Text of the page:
Potato Raviolis (page 2 of 2)Home >> Recipes
Our stuffing is ready and our dough rested. Take an apricot-sized piece of dough and stretch it with the pasta machine or using a rolling pin on a lightly floured table. Stretch until really thin, the one-before-last setting on the machine.
... and action! Place a rectangular piece of pasta on a lightly floured clean cotton cloth. This setup ensures your pasta will not stick, but don't be overly exuberant with the flour as it might make unsightly white patches on the finished raviolis. Using your fingernail if you are a lady, or a dull knife if a man, very lightly trace parallel lines on half your pasta sheet, then trace more lines crosswise to outline little squares. Now imagine a little bird playing hopscotch on this imaginary chessboard, and pooping the exact same quantity of stuffing on every square it passes. Continue until you have covered your pasta sheet with little pieces of stuffing at regular intervals. The exact quantity required depends on the size of your squares. Err on the side of too little otherwise you won't be able to close the raviolis.
Fold the free part of the pasta sheet over the one your little bird covered with stuffing and gently press with your fingers to outline the raviolis. Using a pastry roller, carefully cut strips of raviolis one by one ...
... then cut crosswise to detach each ravioli. I bought this cool ravioli cutter in Cremona, Italy, but you can find similar ones on Ebay for pennies or in pastry supply aisles in many supermarkets. Make sure the cutter does not only cut but also pressed the edges to seal them, otherwise you'll have a leak.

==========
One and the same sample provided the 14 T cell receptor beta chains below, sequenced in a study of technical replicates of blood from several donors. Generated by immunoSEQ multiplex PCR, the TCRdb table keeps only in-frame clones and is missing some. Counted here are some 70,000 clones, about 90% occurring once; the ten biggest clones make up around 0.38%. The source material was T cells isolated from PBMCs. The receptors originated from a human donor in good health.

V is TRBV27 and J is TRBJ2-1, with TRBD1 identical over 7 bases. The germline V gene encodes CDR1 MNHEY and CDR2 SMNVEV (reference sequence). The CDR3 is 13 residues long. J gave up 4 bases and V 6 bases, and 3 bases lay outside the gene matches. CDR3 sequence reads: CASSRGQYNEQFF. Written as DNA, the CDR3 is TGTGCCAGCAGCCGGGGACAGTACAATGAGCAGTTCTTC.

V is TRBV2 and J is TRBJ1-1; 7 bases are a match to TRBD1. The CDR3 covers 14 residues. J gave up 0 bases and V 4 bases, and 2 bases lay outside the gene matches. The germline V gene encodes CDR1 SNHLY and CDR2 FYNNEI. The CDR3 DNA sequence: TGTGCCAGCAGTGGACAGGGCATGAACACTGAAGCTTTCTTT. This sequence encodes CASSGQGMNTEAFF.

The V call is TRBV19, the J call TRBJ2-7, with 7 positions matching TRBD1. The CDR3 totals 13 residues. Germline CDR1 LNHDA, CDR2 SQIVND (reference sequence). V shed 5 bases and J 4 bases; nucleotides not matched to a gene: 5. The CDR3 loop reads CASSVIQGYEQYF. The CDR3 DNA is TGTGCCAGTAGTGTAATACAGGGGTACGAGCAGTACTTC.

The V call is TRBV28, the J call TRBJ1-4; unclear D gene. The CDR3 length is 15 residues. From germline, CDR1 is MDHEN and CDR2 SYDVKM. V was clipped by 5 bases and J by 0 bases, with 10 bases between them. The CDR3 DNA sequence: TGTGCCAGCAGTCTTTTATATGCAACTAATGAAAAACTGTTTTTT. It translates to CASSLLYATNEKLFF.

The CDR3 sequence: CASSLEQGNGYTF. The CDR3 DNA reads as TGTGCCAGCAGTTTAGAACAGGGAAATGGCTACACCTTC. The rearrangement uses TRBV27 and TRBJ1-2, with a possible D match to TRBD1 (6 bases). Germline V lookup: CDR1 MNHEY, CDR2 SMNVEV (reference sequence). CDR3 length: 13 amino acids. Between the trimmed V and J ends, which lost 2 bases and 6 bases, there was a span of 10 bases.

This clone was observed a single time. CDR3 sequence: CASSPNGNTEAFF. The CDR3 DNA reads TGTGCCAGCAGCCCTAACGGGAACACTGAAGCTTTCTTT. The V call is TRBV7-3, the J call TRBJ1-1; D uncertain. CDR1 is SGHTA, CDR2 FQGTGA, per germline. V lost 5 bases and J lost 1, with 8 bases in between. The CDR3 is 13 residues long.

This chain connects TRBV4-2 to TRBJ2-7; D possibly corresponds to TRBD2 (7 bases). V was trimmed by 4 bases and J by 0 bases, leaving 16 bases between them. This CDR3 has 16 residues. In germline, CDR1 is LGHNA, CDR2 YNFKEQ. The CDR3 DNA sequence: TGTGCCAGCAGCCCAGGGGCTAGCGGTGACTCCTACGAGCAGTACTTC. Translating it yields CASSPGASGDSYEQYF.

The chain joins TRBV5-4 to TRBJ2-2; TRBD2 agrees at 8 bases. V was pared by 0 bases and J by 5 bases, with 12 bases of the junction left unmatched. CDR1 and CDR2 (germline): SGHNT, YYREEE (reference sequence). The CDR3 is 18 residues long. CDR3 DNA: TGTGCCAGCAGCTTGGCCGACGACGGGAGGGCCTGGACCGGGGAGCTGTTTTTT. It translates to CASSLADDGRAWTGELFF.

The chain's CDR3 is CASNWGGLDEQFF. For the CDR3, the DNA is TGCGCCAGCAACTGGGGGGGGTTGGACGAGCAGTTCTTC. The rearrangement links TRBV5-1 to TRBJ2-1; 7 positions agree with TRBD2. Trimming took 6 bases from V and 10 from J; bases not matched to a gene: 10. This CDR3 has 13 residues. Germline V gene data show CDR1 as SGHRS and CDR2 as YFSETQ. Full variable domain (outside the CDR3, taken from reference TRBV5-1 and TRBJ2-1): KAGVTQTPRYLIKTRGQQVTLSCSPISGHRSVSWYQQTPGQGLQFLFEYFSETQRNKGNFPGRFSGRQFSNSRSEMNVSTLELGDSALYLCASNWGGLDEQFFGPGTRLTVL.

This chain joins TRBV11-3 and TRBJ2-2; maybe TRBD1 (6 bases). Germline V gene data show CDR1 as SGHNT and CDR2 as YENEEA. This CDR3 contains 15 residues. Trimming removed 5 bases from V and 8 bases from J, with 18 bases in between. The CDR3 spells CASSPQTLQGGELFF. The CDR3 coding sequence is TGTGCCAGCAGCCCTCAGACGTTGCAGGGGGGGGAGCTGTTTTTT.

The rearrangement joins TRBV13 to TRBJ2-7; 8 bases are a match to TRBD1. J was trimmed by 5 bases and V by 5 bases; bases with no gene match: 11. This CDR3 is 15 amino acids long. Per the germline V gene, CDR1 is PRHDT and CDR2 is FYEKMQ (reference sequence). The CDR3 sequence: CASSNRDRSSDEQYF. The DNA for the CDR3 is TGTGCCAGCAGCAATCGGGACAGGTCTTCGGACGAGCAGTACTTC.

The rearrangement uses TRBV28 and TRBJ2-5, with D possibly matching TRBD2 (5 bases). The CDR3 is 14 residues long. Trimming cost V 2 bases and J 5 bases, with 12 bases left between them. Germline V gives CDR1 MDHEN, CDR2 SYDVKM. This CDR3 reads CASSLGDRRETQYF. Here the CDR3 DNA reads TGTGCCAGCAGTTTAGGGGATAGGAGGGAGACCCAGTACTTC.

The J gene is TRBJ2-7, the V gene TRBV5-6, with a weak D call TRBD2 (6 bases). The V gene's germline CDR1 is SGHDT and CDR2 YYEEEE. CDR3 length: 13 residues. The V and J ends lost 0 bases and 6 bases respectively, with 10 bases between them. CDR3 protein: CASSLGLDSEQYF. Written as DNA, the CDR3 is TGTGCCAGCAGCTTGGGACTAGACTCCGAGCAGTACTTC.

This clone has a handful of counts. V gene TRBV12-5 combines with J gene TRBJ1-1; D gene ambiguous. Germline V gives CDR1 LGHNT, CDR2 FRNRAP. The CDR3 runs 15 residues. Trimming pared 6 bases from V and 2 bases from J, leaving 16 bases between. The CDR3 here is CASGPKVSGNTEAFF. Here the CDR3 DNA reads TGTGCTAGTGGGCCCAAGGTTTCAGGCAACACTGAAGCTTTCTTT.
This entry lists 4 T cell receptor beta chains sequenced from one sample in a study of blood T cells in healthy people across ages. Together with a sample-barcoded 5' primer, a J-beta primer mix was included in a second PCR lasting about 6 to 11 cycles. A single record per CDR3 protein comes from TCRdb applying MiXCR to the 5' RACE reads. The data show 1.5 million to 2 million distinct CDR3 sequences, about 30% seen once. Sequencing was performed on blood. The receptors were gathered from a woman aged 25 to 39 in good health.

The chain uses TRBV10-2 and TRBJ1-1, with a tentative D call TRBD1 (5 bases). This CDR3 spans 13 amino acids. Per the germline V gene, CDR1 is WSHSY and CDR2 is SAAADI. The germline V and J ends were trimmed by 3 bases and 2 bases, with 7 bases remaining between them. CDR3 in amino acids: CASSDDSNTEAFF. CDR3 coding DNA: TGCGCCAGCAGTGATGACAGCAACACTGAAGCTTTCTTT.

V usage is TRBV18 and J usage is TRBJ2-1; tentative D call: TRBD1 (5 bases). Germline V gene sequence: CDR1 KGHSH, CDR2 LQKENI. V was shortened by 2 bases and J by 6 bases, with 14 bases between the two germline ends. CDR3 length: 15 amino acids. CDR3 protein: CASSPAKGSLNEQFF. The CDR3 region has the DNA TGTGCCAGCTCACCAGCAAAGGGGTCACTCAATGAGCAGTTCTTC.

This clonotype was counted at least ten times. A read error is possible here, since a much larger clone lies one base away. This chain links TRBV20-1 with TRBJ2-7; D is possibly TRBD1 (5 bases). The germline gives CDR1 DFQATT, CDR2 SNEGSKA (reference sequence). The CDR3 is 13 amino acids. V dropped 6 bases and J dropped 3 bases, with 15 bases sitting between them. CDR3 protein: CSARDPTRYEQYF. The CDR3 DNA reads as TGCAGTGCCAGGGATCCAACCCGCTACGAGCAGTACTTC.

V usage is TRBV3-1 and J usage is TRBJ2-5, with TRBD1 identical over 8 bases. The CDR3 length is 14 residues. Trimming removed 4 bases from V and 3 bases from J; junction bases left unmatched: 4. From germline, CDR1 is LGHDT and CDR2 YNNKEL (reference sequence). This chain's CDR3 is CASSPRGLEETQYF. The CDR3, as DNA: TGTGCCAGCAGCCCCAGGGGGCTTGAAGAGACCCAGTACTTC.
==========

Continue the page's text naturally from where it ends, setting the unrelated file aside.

You can use the cutouts in a soup or prepare some pasta for the next day and call it maltagliati (illcuts).
Leave the raviolis on a drying rack or just a plain clean, dry, lightly floured cotton towel until ready to cook.
Fill your largest pot with water, add a bit of salt and bring to a boil. When the water boils like the waters of Lake Lucerne in the first Act of Rossini's William Tell, drop your raviolis all at the same time. Make sure to dust all the flour off before doing so.
They should cook in under 2 minutes.
As soon as the pasta is almost cooked through - that means before it is actually fully cooked - fish them out using a sieve. Please do not pour the whole pot into some strainer like some illiterate Swiss German mama or you'll ruin your work and the raviolis will split open. Instead, do this gently with a sieve or spider like a literate Swiss german mama.
That's it - Italian refinement with the most basic ingredients. The triumph of work, human genius and artistry over universal entropy. You just made the most delicate pasta using plain potatoes and flour.
Congratulate yourself on a job well done and eat as many raviolis as you can before other people in the house realize what they are missing.